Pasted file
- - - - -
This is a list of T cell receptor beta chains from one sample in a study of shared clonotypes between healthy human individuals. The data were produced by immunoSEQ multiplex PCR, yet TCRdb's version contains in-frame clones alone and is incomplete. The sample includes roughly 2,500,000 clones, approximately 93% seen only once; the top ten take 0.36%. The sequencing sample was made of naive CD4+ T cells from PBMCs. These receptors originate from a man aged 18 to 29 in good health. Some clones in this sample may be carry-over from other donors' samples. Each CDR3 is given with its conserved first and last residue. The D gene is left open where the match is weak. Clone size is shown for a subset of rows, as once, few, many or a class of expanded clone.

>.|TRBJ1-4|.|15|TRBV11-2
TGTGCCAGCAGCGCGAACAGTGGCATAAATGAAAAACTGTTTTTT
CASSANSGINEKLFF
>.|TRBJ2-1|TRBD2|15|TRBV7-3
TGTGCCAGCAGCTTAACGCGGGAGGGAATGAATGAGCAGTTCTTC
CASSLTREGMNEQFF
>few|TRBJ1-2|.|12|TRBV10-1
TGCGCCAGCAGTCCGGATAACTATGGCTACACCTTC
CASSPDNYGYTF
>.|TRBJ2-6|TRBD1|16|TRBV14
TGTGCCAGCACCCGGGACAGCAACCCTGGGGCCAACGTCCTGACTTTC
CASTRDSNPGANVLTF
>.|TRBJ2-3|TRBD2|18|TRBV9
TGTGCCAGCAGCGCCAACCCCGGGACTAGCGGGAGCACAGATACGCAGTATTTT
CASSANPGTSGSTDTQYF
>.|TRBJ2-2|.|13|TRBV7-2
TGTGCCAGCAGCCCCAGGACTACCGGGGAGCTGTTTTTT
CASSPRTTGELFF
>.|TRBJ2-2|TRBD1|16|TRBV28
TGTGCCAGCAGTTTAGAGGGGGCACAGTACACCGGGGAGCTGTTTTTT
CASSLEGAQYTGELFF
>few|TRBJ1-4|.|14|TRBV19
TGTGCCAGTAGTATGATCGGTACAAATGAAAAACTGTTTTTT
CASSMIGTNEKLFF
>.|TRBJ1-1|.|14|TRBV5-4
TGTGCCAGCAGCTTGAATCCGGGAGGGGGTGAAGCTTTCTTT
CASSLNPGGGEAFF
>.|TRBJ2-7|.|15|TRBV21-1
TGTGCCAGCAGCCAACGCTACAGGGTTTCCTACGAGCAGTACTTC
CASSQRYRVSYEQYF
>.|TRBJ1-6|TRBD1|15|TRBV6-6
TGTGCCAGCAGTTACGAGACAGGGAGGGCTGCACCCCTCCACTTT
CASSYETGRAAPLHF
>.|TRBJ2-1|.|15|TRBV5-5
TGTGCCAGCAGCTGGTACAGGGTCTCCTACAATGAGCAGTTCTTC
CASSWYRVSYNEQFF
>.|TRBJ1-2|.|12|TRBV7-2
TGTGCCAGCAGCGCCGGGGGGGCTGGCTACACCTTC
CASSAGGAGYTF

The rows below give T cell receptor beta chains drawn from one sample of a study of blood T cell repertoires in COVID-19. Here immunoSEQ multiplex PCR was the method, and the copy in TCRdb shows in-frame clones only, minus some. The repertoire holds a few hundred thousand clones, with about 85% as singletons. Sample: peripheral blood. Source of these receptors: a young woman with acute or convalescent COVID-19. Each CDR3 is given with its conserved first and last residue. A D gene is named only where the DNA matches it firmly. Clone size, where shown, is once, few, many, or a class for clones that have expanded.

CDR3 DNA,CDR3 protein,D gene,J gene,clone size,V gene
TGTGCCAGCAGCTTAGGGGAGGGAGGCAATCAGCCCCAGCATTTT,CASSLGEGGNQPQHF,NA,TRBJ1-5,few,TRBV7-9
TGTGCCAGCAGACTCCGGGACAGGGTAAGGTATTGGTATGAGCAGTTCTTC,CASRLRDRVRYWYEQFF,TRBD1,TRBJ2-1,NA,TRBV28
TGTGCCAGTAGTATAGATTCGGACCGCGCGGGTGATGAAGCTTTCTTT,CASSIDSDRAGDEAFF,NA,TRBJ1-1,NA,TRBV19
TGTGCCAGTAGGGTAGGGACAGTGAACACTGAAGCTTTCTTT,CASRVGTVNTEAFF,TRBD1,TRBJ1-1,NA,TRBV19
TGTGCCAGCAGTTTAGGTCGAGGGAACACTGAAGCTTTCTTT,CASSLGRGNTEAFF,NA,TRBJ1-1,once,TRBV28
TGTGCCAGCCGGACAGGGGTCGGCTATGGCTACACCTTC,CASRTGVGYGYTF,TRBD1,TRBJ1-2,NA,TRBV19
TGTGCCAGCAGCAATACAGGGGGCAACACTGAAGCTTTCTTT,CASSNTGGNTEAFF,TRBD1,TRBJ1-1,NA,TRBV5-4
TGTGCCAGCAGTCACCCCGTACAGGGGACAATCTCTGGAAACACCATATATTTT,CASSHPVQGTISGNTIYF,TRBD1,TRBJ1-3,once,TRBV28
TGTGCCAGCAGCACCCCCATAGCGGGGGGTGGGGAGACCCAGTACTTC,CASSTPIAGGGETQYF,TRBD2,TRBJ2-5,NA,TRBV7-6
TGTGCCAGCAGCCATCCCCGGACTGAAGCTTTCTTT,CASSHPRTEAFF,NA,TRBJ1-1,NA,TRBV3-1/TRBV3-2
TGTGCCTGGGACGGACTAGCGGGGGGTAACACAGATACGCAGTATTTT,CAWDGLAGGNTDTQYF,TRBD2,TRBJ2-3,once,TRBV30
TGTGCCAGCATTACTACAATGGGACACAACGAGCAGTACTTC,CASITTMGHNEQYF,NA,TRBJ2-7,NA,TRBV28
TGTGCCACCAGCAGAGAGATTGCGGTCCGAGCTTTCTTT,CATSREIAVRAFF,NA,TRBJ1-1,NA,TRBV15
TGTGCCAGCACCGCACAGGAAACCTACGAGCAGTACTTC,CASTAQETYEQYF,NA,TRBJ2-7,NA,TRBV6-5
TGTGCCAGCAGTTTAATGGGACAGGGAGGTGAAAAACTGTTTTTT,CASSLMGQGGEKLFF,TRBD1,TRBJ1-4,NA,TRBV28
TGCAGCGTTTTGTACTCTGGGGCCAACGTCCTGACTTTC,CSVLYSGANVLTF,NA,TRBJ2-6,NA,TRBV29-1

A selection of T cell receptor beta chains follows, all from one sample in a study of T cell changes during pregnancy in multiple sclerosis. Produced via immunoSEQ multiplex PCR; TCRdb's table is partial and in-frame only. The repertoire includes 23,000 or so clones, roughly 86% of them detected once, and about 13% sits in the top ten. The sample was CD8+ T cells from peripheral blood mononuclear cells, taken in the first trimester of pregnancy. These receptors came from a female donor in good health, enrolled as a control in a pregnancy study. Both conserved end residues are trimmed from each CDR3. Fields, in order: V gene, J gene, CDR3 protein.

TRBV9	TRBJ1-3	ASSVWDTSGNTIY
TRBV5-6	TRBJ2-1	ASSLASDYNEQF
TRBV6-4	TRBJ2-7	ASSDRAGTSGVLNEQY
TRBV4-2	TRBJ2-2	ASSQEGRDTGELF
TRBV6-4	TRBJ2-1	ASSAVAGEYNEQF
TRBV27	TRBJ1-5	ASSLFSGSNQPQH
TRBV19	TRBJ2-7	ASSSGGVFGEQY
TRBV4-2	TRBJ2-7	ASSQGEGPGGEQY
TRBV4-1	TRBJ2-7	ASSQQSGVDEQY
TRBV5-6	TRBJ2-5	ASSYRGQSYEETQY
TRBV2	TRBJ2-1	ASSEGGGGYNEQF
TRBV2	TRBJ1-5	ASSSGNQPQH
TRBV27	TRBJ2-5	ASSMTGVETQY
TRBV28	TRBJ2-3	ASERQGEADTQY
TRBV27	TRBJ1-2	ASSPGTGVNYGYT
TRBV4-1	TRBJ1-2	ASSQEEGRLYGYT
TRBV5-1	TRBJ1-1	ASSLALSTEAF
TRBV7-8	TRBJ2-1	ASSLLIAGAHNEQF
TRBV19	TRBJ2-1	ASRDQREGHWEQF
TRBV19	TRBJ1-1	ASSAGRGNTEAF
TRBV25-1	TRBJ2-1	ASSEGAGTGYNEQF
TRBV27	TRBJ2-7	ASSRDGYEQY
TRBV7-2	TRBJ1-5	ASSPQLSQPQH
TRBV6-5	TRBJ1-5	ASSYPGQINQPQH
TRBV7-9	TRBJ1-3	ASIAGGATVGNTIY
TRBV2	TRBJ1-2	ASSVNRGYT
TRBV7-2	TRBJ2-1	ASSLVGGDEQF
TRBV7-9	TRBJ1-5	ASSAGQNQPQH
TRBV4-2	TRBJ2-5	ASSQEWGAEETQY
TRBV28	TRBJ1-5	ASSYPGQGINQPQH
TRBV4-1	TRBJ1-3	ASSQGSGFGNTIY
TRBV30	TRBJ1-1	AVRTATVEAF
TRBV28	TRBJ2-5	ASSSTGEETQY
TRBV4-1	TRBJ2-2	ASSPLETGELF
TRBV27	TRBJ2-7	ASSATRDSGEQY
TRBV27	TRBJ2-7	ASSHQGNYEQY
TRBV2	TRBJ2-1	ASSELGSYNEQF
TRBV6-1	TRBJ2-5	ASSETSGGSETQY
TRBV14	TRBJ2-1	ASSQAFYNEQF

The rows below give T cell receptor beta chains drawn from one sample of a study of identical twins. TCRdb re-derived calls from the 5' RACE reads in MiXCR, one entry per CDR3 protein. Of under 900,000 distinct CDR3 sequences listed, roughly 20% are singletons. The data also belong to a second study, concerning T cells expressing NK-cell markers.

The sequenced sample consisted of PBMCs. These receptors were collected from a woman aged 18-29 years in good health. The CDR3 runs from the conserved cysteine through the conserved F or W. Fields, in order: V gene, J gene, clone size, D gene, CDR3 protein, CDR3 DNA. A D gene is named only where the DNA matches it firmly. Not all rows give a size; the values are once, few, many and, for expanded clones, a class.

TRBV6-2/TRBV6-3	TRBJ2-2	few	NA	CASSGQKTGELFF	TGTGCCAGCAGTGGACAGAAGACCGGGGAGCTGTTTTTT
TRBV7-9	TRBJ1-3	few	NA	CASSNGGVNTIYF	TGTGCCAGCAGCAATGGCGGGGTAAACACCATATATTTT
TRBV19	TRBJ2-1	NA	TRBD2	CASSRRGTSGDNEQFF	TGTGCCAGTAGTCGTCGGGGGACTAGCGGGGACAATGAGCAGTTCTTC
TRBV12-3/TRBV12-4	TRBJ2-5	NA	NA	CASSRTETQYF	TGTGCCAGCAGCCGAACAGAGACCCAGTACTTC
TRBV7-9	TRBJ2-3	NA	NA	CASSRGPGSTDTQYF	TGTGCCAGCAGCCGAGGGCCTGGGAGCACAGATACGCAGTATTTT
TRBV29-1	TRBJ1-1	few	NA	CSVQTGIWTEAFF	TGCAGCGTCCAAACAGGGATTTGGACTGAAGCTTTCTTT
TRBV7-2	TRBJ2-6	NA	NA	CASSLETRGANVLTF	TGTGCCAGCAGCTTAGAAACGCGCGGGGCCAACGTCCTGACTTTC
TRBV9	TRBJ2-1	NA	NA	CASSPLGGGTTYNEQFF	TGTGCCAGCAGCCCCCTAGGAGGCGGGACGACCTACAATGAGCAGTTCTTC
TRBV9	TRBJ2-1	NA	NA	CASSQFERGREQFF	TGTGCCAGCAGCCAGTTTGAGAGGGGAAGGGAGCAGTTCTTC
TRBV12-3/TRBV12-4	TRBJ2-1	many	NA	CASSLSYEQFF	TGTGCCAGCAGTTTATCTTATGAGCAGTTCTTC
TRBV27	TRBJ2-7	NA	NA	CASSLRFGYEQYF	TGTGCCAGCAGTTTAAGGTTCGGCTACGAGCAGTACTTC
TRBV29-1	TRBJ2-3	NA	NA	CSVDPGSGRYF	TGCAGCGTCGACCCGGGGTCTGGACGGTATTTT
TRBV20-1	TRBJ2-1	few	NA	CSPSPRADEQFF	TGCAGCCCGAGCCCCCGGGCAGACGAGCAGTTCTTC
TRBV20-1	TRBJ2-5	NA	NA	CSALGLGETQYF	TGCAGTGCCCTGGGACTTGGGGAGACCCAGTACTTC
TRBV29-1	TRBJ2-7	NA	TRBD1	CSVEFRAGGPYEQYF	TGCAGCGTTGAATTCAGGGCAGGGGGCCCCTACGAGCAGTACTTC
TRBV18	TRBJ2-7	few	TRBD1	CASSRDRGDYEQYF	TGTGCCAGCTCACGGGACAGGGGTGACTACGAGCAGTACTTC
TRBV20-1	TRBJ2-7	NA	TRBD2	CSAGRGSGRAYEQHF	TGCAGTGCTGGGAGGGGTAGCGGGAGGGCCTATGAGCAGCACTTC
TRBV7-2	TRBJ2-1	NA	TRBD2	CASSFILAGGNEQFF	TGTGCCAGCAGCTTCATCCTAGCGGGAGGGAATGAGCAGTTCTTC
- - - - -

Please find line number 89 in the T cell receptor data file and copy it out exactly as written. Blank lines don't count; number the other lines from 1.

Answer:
TRBV28	TRBJ1-5	ASSYPGQGINQPQH